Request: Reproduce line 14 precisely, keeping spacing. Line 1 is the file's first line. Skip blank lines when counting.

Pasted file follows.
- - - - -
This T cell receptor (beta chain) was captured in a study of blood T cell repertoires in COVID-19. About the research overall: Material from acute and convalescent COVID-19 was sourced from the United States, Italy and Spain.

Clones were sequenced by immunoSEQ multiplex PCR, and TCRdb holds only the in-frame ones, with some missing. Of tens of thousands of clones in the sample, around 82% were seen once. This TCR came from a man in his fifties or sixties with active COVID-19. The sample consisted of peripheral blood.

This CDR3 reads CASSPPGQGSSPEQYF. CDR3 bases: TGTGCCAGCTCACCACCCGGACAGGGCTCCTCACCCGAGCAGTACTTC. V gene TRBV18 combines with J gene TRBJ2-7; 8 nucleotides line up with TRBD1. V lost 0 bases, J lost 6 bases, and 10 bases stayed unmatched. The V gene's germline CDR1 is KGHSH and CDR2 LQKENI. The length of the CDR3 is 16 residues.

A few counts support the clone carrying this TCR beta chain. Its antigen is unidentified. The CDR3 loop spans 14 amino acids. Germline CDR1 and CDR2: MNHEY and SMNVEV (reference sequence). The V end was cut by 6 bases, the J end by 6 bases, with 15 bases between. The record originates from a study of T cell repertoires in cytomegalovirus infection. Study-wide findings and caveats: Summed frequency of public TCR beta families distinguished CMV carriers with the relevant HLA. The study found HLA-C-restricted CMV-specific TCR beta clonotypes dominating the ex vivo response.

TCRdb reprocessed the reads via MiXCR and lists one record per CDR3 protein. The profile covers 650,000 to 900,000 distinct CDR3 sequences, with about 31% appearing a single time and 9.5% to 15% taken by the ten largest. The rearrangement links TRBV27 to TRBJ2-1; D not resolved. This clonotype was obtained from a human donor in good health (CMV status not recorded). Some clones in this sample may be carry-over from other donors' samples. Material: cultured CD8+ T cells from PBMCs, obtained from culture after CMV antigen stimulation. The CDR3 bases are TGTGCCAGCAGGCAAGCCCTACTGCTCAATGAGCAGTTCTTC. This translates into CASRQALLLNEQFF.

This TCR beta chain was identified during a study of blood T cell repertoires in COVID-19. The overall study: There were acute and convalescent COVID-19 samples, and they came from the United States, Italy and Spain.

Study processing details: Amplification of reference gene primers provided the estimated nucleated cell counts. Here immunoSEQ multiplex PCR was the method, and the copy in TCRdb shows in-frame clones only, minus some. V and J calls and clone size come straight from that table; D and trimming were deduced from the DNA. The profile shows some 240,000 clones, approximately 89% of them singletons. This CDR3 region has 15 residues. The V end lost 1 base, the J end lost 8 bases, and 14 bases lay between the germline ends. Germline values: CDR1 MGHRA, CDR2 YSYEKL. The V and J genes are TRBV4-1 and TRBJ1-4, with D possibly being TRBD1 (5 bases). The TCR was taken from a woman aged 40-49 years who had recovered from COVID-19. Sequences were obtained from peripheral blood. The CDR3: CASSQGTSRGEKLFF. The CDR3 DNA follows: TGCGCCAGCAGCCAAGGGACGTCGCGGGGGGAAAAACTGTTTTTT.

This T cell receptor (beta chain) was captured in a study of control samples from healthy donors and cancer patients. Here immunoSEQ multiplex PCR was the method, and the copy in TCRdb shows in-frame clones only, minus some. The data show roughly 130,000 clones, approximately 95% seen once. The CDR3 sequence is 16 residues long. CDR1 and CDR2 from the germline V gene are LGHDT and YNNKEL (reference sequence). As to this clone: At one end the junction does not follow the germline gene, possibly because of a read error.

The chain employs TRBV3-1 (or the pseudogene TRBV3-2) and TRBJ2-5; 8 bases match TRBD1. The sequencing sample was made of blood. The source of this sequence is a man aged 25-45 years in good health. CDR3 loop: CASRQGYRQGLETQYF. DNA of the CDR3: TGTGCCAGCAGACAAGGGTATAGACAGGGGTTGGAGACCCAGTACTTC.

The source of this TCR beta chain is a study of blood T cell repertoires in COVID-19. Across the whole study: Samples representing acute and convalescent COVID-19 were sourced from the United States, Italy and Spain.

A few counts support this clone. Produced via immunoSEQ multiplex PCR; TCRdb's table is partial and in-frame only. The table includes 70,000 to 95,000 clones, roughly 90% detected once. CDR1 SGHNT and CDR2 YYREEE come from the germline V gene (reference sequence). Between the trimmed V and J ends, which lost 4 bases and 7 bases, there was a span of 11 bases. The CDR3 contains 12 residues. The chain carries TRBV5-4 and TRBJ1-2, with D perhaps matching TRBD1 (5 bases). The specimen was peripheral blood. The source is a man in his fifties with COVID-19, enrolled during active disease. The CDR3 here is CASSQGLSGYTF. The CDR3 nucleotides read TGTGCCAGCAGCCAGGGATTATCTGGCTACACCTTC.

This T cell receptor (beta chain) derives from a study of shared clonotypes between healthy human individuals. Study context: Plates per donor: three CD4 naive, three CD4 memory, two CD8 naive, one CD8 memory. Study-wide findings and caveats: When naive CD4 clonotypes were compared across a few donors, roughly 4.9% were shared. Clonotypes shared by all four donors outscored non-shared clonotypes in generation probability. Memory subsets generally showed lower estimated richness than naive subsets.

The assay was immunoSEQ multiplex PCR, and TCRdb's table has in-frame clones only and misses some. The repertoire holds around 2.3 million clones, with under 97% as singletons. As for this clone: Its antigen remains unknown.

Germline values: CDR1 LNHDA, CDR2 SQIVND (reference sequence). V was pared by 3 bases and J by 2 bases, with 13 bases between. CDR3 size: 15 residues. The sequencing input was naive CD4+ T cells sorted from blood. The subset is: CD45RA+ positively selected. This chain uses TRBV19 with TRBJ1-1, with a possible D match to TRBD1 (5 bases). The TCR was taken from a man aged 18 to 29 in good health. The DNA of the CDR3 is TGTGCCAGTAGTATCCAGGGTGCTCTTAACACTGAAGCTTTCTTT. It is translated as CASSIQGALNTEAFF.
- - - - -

Germline values: CDR1 LNHDA, CDR2 SQIVND (reference sequence). V was pared by 3 bases and J by 2 bases, with 13 bases between. CDR3 size: 15 residues. The sequencing input was naive CD4+ T cells sorted from blood. The subset is: CD45RA+ positively selected. This chain uses TRBV19 with TRBJ1-1, with a possible D match to TRBD1 (5 bases). The TCR was taken from a man aged 18 to 29 in good health. The DNA of the CDR3 is TGTGCCAGTAGTATCCAGGGTGCTCTTAACACTGAAGCTTTCTTT. It is translated as CASSIQGALNTEAFF.